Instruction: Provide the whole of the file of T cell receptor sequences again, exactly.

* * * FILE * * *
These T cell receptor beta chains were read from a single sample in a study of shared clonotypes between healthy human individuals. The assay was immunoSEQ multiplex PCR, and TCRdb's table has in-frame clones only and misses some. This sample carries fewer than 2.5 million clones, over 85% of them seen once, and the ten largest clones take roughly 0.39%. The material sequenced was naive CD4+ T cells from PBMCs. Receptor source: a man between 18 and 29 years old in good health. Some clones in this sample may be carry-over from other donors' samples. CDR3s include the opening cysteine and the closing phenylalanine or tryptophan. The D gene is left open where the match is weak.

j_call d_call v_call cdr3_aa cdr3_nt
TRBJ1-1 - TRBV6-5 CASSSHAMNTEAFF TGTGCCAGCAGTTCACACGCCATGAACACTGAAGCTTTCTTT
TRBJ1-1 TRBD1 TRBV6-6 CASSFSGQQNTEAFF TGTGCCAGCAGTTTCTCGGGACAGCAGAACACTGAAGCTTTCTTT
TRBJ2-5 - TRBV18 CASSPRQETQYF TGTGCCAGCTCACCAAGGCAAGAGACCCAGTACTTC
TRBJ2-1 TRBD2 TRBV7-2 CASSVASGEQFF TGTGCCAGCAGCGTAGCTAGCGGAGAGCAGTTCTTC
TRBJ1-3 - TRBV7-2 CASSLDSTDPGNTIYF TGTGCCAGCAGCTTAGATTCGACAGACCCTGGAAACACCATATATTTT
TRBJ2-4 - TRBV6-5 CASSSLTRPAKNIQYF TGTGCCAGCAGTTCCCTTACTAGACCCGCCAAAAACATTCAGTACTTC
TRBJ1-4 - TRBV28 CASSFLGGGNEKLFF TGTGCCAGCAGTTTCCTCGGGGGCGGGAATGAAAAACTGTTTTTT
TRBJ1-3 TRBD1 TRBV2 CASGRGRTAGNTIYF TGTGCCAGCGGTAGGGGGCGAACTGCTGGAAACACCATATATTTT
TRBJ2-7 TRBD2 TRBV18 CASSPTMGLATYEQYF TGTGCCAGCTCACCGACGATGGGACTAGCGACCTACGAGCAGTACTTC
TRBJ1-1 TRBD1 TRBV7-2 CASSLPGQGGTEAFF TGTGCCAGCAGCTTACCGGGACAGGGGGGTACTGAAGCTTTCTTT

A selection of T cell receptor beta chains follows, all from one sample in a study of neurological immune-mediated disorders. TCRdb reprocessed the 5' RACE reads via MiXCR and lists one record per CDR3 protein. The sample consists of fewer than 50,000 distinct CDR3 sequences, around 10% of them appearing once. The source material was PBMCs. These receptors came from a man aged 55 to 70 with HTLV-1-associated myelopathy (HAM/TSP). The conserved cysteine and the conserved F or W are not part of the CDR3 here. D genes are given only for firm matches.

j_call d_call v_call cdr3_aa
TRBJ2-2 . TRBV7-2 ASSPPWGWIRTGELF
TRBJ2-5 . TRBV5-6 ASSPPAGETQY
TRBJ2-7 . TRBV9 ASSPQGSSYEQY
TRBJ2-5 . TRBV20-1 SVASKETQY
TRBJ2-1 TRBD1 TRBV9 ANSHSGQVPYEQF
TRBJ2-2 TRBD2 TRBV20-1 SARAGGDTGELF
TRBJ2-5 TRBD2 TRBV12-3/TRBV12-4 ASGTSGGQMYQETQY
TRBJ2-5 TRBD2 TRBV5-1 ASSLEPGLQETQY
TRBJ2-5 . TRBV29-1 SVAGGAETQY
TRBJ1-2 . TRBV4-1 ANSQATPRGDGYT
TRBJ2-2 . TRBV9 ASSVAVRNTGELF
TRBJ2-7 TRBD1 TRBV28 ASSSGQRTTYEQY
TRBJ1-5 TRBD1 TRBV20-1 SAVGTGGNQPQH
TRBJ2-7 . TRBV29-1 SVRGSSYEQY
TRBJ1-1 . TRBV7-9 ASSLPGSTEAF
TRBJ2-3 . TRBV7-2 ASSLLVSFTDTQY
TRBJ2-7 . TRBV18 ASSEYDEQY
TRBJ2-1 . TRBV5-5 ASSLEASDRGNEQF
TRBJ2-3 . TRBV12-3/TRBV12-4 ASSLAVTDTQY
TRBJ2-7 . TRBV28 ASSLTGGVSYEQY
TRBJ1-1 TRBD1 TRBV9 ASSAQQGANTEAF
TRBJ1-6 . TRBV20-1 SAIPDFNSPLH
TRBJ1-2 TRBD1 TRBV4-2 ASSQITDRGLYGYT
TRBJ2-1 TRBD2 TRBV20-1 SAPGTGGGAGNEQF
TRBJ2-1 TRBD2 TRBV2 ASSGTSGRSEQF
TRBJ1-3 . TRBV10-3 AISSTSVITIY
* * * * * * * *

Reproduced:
These T cell receptor beta chains were read from a single sample in a study of shared clonotypes between healthy human individuals. The assay was immunoSEQ multiplex PCR, and TCRdb's table has in-frame clones only and misses some. This sample carries fewer than 2.5 million clones, over 85% of them seen once, and the ten largest clones take roughly 0.39%. The material sequenced was naive CD4+ T cells from PBMCs. Receptor source: a man between 18 and 29 years old in good health. Some clones in this sample may be carry-over from other donors' samples. CDR3s include the opening cysteine and the closing phenylalanine or tryptophan. The D gene is left open where the match is weak.

j_call d_call v_call cdr3_aa cdr3_nt
TRBJ1-1 - TRBV6-5 CASSSHAMNTEAFF TGTGCCAGCAGTTCACACGCCATGAACACTGAAGCTTTCTTT
TRBJ1-1 TRBD1 TRBV6-6 CASSFSGQQNTEAFF TGTGCCAGCAGTTTCTCGGGACAGCAGAACACTGAAGCTTTCTTT
TRBJ2-5 - TRBV18 CASSPRQETQYF TGTGCCAGCTCACCAAGGCAAGAGACCCAGTACTTC
TRBJ2-1 TRBD2 TRBV7-2 CASSVASGEQFF TGTGCCAGCAGCGTAGCTAGCGGAGAGCAGTTCTTC
TRBJ1-3 - TRBV7-2 CASSLDSTDPGNTIYF TGTGCCAGCAGCTTAGATTCGACAGACCCTGGAAACACCATATATTTT
TRBJ2-4 - TRBV6-5 CASSSLTRPAKNIQYF TGTGCCAGCAGTTCCCTTACTAGACCCGCCAAAAACATTCAGTACTTC
TRBJ1-4 - TRBV28 CASSFLGGGNEKLFF TGTGCCAGCAGTTTCCTCGGGGGCGGGAATGAAAAACTGTTTTTT
TRBJ1-3 TRBD1 TRBV2 CASGRGRTAGNTIYF TGTGCCAGCGGTAGGGGGCGAACTGCTGGAAACACCATATATTTT
TRBJ2-7 TRBD2 TRBV18 CASSPTMGLATYEQYF TGTGCCAGCTCACCGACGATGGGACTAGCGACCTACGAGCAGTACTTC
TRBJ1-1 TRBD1 TRBV7-2 CASSLPGQGGTEAFF TGTGCCAGCAGCTTACCGGGACAGGGGGGTACTGAAGCTTTCTTT

A selection of T cell receptor beta chains follows, all from one sample in a study of neurological immune-mediated disorders. TCRdb reprocessed the 5' RACE reads via MiXCR and lists one record per CDR3 protein. The sample consists of fewer than 50,000 distinct CDR3 sequences, around 10% of them appearing once. The source material was PBMCs. These receptors came from a man aged 55 to 70 with HTLV-1-associated myelopathy (HAM/TSP). The conserved cysteine and the conserved F or W are not part of the CDR3 here. D genes are given only for firm matches.

j_call d_call v_call cdr3_aa
TRBJ2-2 . TRBV7-2 ASSPPWGWIRTGELF
TRBJ2-5 . TRBV5-6 ASSPPAGETQY
TRBJ2-7 . TRBV9 ASSPQGSSYEQY
TRBJ2-5 . TRBV20-1 SVASKETQY
TRBJ2-1 TRBD1 TRBV9 ANSHSGQVPYEQF
TRBJ2-2 TRBD2 TRBV20-1 SARAGGDTGELF
TRBJ2-5 TRBD2 TRBV12-3/TRBV12-4 ASGTSGGQMYQETQY
TRBJ2-5 TRBD2 TRBV5-1 ASSLEPGLQETQY
TRBJ2-5 . TRBV29-1 SVAGGAETQY
TRBJ1-2 . TRBV4-1 ANSQATPRGDGYT
TRBJ2-2 . TRBV9 ASSVAVRNTGELF
TRBJ2-7 TRBD1 TRBV28 ASSSGQRTTYEQY
TRBJ1-5 TRBD1 TRBV20-1 SAVGTGGNQPQH
TRBJ2-7 . TRBV29-1 SVRGSSYEQY
TRBJ1-1 . TRBV7-9 ASSLPGSTEAF
TRBJ2-3 . TRBV7-2 ASSLLVSFTDTQY
TRBJ2-7 . TRBV18 ASSEYDEQY
TRBJ2-1 . TRBV5-5 ASSLEASDRGNEQF
TRBJ2-3 . TRBV12-3/TRBV12-4 ASSLAVTDTQY
TRBJ2-7 . TRBV28 ASSLTGGVSYEQY
TRBJ1-1 TRBD1 TRBV9 ASSAQQGANTEAF
TRBJ1-6 . TRBV20-1 SAIPDFNSPLH
TRBJ1-2 TRBD1 TRBV4-2 ASSQITDRGLYGYT
TRBJ2-1 TRBD2 TRBV20-1 SAPGTGGGAGNEQF
TRBJ2-1 TRBD2 TRBV2 ASSGTSGRSEQF
TRBJ1-3 . TRBV10-3 AISSTSVITIY